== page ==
Community Based Development
Bush's massive escalation of the Iraq war isn't the only escalation New Yorkers have to worry about. We are facing a massive escalation of the amount of money taxpayers are expected to subsidize to Pataki/Bloomberg buddy Ratner so he can build his dream project at Atlantic Yards.
It seems that the mayor's office has recently let slip that the amount of capital improvements the city is expected to pay for for Ratner's Atlantic Yards project is around twice what was promised almost exactly 2 years ago, and that there is no cap on the amount the city may have to pay out for Ratner.
In the 2/18/05 Memorandum of Understanding (MOU) proposed $100 million in taxpayer money for capital improvements to make Ratner's plan possible. In the Bloomberg administration's newest capital budget, the mayor proposes $205 million for Atlantic Yards. I think you can do the math: with little fanfare (and even less press coverage) the mayor has just doubled the amount you and I have to pay for Ratner to build his project. Can we have an accountability moment here? Why the sudden increase?
When the Deputy Mayor for Economic Development Dan Doctoroff was asked whether the was a cap on the amount taxpayers were expected to shell out for Ratner, the response was: read more »
The newest spat over Atlantic Yards features some of the usual suspects; on the one hand, there's Errol Louis, on the other, the Brooklyn Papers. This is Kabuki. If you, for example, should ever find yourself needing to know just what Louis' position is on a given issue, do this: imagine the most stereotypical black liberal you can, drawing heavily on all relevant clichÃ©s. Imagine what position this liberal phantom would take on the issue you're trying to divine; Louis will take exactly the inverse position to that. Try it; it's a parlor game of sorts in some circles, with an astonishing degree of accuracy.
At issue is this: as the Brooklyn Papers recounts, and Louis delivers the counter-screed to, Forest Ratner, the developer of Atlantic Yards, has managed to sell naming rights to the stadium proposed for the site to the British bank Barclay's. This house, which traces its roots to a Quaker establishment of 1690, has a troubled past with regard to the slave trade (as do many of the going concerns that still exist from that era) and more recently, was active in Apartheid-era South Africa. read more »
Joan Millman (my Assemblywoman) recently sent out her newsletter. Within it is a quote from her testimony on the Draft Environmental Impact Statement on the Atlantic Yards project which I think is more important than ever:
Countless community groups, community planners, and constituents have all contacted me objecting to the overwhelming scale of [Ratner's] project. I agreed with them when I voiced my objections in a testimony almost one year ago, and I agree with them now: the project is simply too large. Nothing has been done on the part of the developer [Ratner] to reduce the project's scale by a meaningful amount in order to minimize the project's impact on the surrounding neighborhoods.
Until the developer substantially reduces the density and scale of this project and makes a commitment to protecting the affected social services and infrastructure, I cannot support the process moving forward.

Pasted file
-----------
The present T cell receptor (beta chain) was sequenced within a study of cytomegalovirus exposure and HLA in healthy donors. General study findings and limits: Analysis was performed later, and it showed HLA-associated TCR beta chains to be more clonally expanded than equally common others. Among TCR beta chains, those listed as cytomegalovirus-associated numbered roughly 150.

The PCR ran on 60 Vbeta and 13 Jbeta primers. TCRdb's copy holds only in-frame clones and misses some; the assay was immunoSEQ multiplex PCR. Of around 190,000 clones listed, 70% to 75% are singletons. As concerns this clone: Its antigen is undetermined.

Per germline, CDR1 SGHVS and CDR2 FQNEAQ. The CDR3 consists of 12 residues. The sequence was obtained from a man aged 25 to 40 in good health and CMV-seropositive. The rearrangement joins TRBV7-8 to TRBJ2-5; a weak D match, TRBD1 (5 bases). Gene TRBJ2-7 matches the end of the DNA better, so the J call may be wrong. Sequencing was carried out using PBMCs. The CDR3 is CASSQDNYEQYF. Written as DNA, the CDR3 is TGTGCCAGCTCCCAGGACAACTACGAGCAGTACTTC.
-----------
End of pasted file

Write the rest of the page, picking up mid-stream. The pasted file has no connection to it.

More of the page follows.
I should note that Joan Millman has in the past largely supported the broad vision of Ratner's plan, including a stadium, but clearly the scale and the lack of response to the community's concerns and the nearly complete lack of consideration for the surrounding neighborhoods concern's Assemblywoman Millman just as much as it does me. read more »
Liza and myself actually walked by the Atlantic Yards site today at about 1 PM or so after an interview, and had a chance to enjoy the traffic jams that already choke Atlantic Avenue before the first spade has hit the ground. Now that the Public Authorities Control Board has greenlighted Atlantic Yards, that enjoyment can be more broadly shared by 30,000 more people who aren't just passing through, but actually live there.
So is this a done deal? Not quite, says Develop Don't Destroy, the local activist group that has been fighting to protect their homes in the face of near-unanimous opposition from the Powers on High. I spoke briefly with Daniel Goldstein about their mood and the next steps:
"Clearly, today shows that public pressure is ignored. Personally, I've had little faith that our most powerful leaders in this state would do the right thing. But in a way weâ€™re fortunate. All of the political maneuvering can be put behind us, and the plaintiffs and the community can go to a court and seek relief based on the law, instead of contending with fixed, inside deals. And when we win our case, the project will have to be scrapped for a plan that benefits the many, instead of the corporate few." read more »
From The New York Times comes this op-ed purporting to be news coverage of the Atlantic Yards dispute:
Sheldon Silver could always just say no.
That is the nightmare facing Forest City Ratner, the real estate developer whose $4 billion Atlantic Yards project must now be approved by an obscure state oversight board on which Mr. Silver, the state Assembly speaker, controls one of three votes.
Over three years, Forest City has assembled an astonishingly wide and deep political coalition behind the Brooklyn project, ranging from outgoing Gov. George E. Pataki to Acorn, the liberal advocacy group for low-income people. The developer has endured thousands of pages of studies and reviews, staged hundreds of meetings and hearings, beat back lawsuits and persisted in the face of a growing and energetic coalition of opponents and critics.
There's more, after the jump. read more »